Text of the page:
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Area History

Big Bear Valley was once a territory populated by the native tribe of the Serrano Indians, almost 3,000 years ago. They named the area "Yuhaviat," which means "Pine Place." They lived on berries, roots, nuts, tubers, acorns, and hunted game along the valley. They believed that the native grizzly bears were their ancestors and never ate their meat or wore their furs. The rich history left behind from the Serrano Indians is evident today in several towns that have taken tribal names like Yucaipa, Cucamonga, and Muscupiabe.

The first western settler to discover the area was Benjamin D. Wilson, while he was in pursuit of Indians, during the year of 1845. He named it “Bear Valley” due to the abundance of bear population.

In 1859, William Holcomb was out hunting for bear, when he discovered gold instead. As word got out, it started the largest gold rush in Southern California. Holcomb Valley, as it came to be known, became the largest populated area in San Bernadino County. Almost overnight, a town called Belleville came into existence with a medley of stores, saloons, dance halls, and blacksmith shops. About the same time, two other towns, Clapboard Town and Uniontown, also sprung up in Holcomb Valley. There was even a brewery in the Valley!

In 1884, Big Bear's first dam was completed. In 1885, Big Bear Lake was created by a man named Frank Elwood Brown, a Redlands farmer. He did so by constructing a thin rock dam across the narrow gorge at the west end of the valley.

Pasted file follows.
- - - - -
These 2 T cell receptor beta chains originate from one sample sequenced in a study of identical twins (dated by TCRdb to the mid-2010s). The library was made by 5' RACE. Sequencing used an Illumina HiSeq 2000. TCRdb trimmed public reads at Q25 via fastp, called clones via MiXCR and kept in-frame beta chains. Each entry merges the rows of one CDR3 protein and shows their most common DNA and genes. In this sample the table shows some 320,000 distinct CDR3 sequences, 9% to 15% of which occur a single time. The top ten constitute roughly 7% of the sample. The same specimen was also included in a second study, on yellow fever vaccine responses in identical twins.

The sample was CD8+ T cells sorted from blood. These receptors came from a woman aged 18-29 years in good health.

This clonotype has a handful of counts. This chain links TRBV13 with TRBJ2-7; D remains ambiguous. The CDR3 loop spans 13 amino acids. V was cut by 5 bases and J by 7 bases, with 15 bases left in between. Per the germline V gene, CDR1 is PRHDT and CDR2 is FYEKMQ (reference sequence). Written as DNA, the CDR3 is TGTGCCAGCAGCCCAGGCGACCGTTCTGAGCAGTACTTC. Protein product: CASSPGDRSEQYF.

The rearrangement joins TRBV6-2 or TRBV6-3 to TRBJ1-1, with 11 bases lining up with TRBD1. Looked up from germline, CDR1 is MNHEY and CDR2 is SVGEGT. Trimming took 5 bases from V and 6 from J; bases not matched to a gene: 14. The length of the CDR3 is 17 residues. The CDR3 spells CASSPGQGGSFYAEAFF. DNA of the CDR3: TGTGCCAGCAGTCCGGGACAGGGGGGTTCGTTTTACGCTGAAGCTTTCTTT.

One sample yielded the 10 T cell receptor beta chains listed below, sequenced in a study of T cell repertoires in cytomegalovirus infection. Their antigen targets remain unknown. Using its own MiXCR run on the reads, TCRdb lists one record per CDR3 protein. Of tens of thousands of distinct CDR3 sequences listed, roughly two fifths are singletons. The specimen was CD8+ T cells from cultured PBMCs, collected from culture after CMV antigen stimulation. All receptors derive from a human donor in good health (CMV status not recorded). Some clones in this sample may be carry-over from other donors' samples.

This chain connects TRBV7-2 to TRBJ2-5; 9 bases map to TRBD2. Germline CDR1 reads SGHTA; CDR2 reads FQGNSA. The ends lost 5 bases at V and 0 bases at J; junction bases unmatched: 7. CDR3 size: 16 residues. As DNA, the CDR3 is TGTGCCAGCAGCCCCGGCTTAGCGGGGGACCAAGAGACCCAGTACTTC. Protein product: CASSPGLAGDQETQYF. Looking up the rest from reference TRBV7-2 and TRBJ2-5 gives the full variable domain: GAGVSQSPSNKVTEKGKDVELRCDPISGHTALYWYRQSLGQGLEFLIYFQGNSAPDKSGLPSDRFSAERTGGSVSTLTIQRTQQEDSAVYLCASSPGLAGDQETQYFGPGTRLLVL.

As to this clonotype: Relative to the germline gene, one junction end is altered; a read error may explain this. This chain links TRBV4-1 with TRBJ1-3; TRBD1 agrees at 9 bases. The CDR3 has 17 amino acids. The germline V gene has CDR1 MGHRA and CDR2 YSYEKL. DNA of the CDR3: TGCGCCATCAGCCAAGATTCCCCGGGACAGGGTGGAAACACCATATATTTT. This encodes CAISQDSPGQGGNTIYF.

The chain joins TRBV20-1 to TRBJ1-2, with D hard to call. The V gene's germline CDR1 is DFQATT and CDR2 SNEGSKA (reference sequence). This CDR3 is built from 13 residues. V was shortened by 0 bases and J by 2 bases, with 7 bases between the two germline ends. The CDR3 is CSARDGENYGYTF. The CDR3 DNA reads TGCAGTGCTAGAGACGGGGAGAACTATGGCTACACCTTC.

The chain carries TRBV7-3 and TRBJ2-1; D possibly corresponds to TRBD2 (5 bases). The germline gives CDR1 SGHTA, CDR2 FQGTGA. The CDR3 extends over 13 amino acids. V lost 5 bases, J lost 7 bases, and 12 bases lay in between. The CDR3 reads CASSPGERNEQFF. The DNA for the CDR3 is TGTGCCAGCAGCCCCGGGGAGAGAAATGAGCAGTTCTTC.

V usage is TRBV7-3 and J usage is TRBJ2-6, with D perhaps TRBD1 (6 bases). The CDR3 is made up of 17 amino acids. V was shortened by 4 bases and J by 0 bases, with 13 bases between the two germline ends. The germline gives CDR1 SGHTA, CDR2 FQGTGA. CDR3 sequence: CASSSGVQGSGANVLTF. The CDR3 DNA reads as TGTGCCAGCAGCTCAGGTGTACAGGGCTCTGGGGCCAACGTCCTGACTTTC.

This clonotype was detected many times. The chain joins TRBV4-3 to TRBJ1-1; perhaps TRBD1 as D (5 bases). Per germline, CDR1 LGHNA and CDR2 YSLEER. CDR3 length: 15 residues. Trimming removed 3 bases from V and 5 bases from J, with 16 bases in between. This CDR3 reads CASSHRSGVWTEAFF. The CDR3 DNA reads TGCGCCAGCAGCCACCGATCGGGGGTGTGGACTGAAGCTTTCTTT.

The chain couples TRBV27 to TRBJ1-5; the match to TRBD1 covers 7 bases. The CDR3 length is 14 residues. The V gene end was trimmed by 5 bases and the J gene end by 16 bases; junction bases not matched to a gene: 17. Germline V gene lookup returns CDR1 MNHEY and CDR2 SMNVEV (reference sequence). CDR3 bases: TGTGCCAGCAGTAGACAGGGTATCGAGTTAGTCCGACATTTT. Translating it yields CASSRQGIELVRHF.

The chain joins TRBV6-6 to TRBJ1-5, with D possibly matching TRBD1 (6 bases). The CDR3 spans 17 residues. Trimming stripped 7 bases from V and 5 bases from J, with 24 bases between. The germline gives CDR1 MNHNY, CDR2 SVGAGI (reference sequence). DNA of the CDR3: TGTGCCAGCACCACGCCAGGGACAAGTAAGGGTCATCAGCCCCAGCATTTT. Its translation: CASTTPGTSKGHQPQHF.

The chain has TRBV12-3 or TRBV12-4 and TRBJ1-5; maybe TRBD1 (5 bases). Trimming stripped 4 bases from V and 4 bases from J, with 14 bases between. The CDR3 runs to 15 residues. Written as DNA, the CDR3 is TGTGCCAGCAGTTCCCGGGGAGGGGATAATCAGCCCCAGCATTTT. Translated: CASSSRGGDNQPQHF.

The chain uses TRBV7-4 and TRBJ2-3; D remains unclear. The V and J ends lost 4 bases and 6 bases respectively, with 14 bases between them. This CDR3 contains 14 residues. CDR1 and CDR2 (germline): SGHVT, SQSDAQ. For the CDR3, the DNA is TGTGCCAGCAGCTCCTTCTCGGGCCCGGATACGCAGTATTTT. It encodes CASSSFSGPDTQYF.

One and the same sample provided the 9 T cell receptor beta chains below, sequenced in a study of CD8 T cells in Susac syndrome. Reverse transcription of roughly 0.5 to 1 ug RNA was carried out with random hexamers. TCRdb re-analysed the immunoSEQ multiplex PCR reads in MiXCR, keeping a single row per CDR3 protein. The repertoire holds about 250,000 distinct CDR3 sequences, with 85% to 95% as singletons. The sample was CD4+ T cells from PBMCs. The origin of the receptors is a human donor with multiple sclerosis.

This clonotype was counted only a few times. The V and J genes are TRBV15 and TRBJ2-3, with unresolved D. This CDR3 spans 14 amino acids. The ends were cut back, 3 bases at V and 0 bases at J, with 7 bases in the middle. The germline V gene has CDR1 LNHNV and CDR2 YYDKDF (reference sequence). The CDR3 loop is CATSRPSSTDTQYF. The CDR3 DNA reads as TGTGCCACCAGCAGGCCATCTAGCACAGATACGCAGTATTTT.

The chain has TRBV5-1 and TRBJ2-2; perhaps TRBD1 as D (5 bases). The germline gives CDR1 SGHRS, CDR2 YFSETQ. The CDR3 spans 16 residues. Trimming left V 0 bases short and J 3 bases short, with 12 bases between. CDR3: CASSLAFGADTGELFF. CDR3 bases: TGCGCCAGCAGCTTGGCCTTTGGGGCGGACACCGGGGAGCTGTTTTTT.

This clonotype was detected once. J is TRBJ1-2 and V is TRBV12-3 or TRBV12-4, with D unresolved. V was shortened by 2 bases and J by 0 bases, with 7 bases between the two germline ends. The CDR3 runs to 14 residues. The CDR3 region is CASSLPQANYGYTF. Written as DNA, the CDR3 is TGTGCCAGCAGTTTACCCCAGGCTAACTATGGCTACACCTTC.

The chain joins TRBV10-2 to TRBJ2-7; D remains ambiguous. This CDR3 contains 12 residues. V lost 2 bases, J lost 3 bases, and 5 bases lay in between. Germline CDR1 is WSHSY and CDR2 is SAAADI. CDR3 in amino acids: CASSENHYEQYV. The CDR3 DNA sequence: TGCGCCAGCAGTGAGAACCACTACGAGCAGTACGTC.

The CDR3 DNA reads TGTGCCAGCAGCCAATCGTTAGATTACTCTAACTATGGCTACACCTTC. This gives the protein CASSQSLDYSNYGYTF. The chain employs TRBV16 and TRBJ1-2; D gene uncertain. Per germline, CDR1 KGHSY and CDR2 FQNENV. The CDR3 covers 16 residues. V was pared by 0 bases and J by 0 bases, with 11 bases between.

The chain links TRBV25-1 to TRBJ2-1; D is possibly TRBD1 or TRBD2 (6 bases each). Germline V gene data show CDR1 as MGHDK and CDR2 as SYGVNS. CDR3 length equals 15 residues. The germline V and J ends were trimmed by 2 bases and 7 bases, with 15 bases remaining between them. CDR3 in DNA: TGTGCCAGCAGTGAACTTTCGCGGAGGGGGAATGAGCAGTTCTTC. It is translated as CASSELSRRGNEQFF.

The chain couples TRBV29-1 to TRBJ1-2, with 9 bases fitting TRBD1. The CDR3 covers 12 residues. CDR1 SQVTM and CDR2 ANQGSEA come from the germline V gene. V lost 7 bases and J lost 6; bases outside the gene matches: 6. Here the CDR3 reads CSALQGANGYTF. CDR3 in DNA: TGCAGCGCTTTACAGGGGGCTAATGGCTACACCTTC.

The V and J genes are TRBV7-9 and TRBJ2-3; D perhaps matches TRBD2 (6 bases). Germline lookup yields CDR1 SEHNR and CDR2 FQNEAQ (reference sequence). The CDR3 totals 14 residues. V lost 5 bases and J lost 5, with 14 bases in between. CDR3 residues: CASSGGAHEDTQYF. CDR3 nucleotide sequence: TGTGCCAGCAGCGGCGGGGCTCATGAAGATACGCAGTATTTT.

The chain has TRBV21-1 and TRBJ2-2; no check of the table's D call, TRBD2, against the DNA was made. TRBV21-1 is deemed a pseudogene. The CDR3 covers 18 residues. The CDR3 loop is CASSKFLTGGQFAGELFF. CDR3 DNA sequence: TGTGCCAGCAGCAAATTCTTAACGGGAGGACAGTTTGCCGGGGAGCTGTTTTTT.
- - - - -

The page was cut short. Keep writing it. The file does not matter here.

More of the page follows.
The new lake drowned more than 9,000 trees in the valley. All of the rotting stumps became a major breeding ground for insects and provided an abundant food supply for the 10,000 trout that were placed in the lake in 1887. These trout grew to be quite large, weighing an average of four to six pounds.

Frank Elwood Brown had migrated to Southern California after graduating from Yale in 1876. He and his partner, Edward Judson, found that the climate and red soil conditions at the east end of the San Bernardino valley was perfect for citrus farming. In 1881, they purchased 4,000 acres and incorporated the City of Redlands. The first hotel, the Bear Valley Hotel, was constructed in 1888 and became so popular the owners were forced to add tents and cots in order to deal with the overflow of guests. Unfortunately, on New Year's Eve, December 24, 1900, the hotel mysteriously burned to the ground. The cause of the fire was never determined, but almost overnight, the resort business had been wiped out.

Sadly, the heavy hunting of grizzly bears in the San Bernadino Mountains wiped out the native Grizzly Bear population by 1906.

In 1949, the first ski resort open and the area quickly became Southern California's most favorite mountain getaway. Tourism was picking up considerably and the Holcomb Valley also came to be loved by Hollywood for movie shoots, especially westerns.